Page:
This article explores three aspects of John W. O’Malley’s contribution to the critical study of the Second Vatican Council: his contention that Vatican II reflects a new “style” or philosophy of history; that the distinctive rhetorical style of the conciliar texts is itself an expression of their substantive teaching; and finally, that the council is a decisive response to the crisis of modernity. A full appreciation of these insights requires that we consider his study of Vatican II against the horizon of his works on renaissance and early modern church history.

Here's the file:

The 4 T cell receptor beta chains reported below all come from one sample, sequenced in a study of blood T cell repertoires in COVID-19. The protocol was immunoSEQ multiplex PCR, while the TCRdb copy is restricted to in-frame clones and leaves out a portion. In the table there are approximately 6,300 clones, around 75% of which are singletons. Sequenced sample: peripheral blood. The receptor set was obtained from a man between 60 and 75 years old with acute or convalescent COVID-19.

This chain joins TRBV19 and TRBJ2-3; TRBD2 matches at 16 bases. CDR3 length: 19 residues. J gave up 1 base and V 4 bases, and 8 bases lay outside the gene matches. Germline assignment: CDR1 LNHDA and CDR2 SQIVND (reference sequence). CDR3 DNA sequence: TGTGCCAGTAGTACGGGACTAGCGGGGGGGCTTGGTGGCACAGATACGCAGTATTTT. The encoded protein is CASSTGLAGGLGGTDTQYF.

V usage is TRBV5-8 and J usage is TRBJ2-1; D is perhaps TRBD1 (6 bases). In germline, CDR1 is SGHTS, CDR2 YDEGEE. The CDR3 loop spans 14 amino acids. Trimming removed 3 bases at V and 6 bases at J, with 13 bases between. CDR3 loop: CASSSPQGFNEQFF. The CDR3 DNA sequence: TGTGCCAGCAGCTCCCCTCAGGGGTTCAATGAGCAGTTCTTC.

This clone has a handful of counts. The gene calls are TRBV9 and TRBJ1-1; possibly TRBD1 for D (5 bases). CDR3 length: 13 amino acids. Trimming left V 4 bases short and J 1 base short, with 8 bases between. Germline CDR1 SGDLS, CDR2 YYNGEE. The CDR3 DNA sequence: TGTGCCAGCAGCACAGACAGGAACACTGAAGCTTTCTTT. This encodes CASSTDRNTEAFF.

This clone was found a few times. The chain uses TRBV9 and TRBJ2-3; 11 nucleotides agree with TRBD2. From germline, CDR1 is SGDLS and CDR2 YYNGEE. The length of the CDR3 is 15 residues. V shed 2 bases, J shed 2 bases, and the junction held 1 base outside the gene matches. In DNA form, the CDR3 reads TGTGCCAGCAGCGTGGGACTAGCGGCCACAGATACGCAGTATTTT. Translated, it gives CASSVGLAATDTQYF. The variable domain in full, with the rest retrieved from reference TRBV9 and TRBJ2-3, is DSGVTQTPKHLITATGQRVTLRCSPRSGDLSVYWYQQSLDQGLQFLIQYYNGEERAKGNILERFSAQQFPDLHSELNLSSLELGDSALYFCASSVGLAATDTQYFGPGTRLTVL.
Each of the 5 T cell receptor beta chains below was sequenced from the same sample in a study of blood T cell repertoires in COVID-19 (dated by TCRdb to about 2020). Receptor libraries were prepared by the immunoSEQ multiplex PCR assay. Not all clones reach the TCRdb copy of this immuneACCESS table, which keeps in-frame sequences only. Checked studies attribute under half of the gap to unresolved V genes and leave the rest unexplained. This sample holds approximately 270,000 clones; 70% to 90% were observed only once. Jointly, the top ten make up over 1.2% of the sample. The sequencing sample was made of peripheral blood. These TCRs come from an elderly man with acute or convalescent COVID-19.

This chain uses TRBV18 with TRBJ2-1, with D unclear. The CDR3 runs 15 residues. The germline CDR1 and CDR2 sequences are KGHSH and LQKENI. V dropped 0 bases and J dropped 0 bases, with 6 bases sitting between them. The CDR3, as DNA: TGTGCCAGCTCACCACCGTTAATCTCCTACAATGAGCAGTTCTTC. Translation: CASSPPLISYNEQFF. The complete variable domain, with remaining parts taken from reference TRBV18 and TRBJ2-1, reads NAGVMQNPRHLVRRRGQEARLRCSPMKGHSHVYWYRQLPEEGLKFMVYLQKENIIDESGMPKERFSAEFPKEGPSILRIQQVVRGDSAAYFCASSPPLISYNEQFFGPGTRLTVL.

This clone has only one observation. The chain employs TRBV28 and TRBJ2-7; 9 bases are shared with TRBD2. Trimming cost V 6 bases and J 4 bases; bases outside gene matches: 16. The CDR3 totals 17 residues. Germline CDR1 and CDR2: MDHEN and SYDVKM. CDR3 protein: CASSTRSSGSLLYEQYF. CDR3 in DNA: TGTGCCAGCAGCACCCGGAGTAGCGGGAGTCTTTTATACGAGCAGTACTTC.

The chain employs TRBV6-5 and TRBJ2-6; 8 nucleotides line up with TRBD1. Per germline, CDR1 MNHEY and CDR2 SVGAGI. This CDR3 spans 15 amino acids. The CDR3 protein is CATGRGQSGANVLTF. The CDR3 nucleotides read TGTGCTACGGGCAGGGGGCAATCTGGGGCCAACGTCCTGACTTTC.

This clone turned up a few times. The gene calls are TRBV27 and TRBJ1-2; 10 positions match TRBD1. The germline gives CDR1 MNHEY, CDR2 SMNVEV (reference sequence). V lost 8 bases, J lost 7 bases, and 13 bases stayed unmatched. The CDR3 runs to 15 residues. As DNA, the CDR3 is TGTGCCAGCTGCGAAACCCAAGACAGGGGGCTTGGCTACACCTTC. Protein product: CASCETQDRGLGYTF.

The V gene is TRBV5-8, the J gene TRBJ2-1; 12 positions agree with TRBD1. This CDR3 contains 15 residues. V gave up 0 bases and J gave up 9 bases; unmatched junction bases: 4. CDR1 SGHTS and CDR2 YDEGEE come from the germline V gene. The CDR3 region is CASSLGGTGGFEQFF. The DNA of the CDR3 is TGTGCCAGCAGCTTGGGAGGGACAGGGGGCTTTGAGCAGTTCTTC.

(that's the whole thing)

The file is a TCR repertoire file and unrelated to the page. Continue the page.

Catherine E. Clifford
[The author suggests that the reception of ecumenical consensus is related to an adequate appreciation of theological method. The functional approach outlined in Bernard Lonergan’s Method in Theology provides a framework for reflecting on the role of ecumenical consensus statements and their relation to diverse expressions of the apostolic faith in the past, present, and